A twenty dollar fine can be imposed upon persons for racing horses upon any usually traveled public highway, or within the limits of any incorporated town.
Letter From Burksville. Burksville, Jan 22, 1876.
Editor News:--The several copies of your first issue which were sent to this post office were all (except one sent to a local paper in Iowa) distributed among the settlers of this neighborhood most of whom expressed surprise in learning that a newspaper was being published at Dayton. It is the unanimous expression of the people here that the enterprise is one of the great importance to the interests of this new county. Several in this vicinity, I believe, will subscribe to the News.
The mild winter with which we were favored, with green grass
upon these hills and little valleys, was suddenly changed last Tuesday night when mother terra took upon herself the robe of winter. The snow is now two inches deep and not much drifted. Cattle are in fine order and are doing well upon grass only. Last night was the coldest night of this winter, though this would be called mild winter weather in Illinois or Ohio.
The three months' term of district school at this place closed last Tuesday. The scholars made fine progress in their several branches of study, considering the inconvenience of the room and scarcity of books. M.B.B.
The narrow gauge railroad from Columbia river to Walla-walla, even in its incomplete condition, made a difference of from 10 to 12 cents a bushel in wheat last season, and with its completion, will aid every pursuit and business interest in both counties. Yet there are men who still curse Dr. Baker, for building them a railroad.
Notary Public.--D.C. Guenrsey Notary Public will be found at all times at the Brick Store.
Dr. L.L. Davis will be found at the Dayton Drug Store, when not professionally engaged.
Preaching.--Rev. A. Morrison, Universalist, preaches tomorrow at 11 A.M. in the Methodist Church.
Notice To Settle--Those interested should read "Saloon Notice." Sparks say, they mean business this time.
Red Cross.--The Champions of the Red Cross meet every Saturday night in Matzger 's Hall.
Present.--We are the recipient of a fine present from a lady friend, which we will not name, and will bet a quarter there is not a lady in Dayton can guess what it was.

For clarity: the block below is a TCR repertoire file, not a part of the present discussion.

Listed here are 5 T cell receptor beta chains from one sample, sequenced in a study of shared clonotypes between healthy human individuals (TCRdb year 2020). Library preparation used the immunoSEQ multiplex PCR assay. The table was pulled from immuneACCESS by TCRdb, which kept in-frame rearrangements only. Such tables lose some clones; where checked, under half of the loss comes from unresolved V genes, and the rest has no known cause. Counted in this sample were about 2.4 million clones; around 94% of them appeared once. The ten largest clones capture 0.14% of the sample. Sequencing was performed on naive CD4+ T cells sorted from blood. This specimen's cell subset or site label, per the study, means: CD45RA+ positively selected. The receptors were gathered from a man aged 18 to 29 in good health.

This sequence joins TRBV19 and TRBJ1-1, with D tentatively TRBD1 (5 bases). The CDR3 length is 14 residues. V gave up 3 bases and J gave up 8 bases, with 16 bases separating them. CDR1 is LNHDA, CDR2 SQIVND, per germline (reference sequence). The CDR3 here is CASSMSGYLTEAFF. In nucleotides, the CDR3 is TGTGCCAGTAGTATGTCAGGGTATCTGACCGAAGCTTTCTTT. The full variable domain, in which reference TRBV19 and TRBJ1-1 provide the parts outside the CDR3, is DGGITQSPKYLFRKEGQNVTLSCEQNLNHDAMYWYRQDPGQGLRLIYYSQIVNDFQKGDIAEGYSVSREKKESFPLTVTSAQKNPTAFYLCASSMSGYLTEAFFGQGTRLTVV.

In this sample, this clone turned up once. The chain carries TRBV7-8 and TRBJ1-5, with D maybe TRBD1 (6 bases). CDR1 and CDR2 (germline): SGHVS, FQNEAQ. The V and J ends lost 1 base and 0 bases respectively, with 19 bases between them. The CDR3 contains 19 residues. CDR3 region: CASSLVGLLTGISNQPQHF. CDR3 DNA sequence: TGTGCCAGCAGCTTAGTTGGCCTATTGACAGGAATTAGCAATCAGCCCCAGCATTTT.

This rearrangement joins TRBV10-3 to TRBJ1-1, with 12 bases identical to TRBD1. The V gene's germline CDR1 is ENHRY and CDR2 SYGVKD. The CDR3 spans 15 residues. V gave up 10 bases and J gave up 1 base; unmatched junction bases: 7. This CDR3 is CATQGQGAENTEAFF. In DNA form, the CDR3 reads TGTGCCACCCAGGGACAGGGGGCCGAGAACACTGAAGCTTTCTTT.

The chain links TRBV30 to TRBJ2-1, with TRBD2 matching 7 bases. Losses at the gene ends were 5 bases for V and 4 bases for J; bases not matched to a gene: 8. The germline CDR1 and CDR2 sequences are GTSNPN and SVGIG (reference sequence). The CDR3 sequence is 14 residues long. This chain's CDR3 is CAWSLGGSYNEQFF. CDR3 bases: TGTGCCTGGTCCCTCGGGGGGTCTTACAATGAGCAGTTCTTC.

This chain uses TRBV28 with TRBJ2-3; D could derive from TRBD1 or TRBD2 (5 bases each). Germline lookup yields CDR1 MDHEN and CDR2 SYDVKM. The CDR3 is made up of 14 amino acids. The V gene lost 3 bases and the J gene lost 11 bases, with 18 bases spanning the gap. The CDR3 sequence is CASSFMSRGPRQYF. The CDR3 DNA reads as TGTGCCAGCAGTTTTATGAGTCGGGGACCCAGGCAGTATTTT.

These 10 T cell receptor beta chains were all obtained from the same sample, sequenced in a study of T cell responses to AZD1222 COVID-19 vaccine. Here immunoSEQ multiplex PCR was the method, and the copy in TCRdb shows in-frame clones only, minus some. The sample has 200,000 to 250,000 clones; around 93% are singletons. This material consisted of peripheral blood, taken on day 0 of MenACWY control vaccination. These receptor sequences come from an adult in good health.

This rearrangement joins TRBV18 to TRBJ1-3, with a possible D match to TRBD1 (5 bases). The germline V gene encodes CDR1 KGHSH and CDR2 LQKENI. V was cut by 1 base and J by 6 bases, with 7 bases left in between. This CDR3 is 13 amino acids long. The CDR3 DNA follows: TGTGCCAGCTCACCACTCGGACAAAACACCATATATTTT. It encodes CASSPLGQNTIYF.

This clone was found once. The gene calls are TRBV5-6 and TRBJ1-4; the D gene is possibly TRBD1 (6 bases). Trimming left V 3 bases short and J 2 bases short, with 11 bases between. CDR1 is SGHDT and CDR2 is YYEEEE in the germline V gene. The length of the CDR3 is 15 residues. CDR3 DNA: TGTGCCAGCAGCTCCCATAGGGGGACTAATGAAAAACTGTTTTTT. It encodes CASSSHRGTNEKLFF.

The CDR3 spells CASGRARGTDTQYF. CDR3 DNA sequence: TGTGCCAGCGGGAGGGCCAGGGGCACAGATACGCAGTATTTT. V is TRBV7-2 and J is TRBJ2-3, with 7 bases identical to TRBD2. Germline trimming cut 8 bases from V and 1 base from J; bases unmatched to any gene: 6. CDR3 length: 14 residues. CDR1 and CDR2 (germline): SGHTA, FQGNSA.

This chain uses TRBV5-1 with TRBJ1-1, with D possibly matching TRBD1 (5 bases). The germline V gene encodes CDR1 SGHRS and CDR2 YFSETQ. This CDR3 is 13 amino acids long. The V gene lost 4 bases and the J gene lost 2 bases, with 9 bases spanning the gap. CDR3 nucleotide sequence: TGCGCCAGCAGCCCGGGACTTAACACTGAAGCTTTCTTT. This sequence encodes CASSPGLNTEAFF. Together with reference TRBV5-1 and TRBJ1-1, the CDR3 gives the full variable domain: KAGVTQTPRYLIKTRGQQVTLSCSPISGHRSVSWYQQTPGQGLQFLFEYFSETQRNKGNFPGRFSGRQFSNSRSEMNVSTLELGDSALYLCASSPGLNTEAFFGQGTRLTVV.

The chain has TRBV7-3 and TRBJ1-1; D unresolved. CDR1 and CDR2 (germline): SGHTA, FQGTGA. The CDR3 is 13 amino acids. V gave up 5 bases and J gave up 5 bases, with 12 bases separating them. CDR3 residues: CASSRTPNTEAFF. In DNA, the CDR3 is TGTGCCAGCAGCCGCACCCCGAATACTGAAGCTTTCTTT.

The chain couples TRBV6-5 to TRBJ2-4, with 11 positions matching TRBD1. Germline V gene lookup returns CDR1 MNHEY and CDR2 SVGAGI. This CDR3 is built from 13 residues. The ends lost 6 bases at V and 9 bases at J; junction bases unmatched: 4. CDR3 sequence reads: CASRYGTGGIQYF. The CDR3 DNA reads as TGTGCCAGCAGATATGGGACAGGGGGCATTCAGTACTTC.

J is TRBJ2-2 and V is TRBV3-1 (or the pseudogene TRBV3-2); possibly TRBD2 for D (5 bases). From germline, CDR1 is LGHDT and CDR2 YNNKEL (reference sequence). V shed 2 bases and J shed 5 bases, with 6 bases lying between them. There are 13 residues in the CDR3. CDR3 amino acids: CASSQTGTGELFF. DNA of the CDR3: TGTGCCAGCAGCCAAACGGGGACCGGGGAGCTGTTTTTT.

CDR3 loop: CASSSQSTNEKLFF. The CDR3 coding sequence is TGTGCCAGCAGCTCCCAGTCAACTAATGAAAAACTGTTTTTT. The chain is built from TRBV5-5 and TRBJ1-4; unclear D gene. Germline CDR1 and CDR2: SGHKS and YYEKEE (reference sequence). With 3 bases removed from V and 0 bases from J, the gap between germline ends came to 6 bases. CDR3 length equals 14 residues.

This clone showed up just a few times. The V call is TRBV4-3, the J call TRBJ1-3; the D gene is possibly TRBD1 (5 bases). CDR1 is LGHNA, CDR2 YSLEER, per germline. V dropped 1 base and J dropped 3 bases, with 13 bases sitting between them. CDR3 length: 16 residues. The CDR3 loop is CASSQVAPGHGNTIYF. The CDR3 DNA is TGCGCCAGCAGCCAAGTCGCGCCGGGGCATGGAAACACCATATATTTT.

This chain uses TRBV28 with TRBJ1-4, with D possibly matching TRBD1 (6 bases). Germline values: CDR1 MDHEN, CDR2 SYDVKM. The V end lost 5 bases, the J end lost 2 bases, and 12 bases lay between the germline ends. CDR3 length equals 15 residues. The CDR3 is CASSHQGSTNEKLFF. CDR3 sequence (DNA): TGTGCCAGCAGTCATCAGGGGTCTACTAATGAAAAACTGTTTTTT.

Question.--The question before the Lyceum on next Wednesday evening is Resolved. That the education of the female sex is of more importance than the education of the males.
Estray Notice.--The law now requires, that all estrays appraised over $25, must be published for one week in the county newspaper before being sold.
The Brass Band.--Our brass band are now making good progress in mastering new pieces, which is owing to the fact, that near all the members were practical musicians before the formation of the band.
Lecture.--By request, Rev. A.J. Joslyn will repeat his temperance lecture, delivered in this city recently, at the Whetstone School House, next Thursday evening at the close of which there will be a public installation of officers of Sweet Home Lodge, I.O.G.T. The public generally are invited to attend.
Returned.--Doc. Phelps returned yesterday and gives a different version to his troubles from what has heretofore been reported. He is under bonds to appear at court in Portland a few weeks hence as a witness. He denies being one of the parties to the robbery alleged, and claims that he can, and will, fully vindicate himself. We hope such may be the case.
Beet Sugar.--Some time since S.M. Wait, of this place introduced some beet sugar seed to test the capacity of this soil and climate for their culture. The experiment was entirely successful. Mr. Matzger has furnished us with the following in regard to the operations of the Sacramento Beet Sugar Company for the year 1875. They made three million pounds of sugar an average yield of 13 per cent sugar from the beets used and to sell the sugar for 10 cents a pound would amount to $300,000. At the above rate of per centage it would require in round numbers, about 11,500 tons of beets at $5 per ton amounting to $57,000, to be paid to the farmers annually, besides, a large amount of money to be paid for other purposes, such as barrels, wood, team hire and wages to employees in and about the factory. For operations of this extent there would be from 150 to 200 thousand dollars expended in our community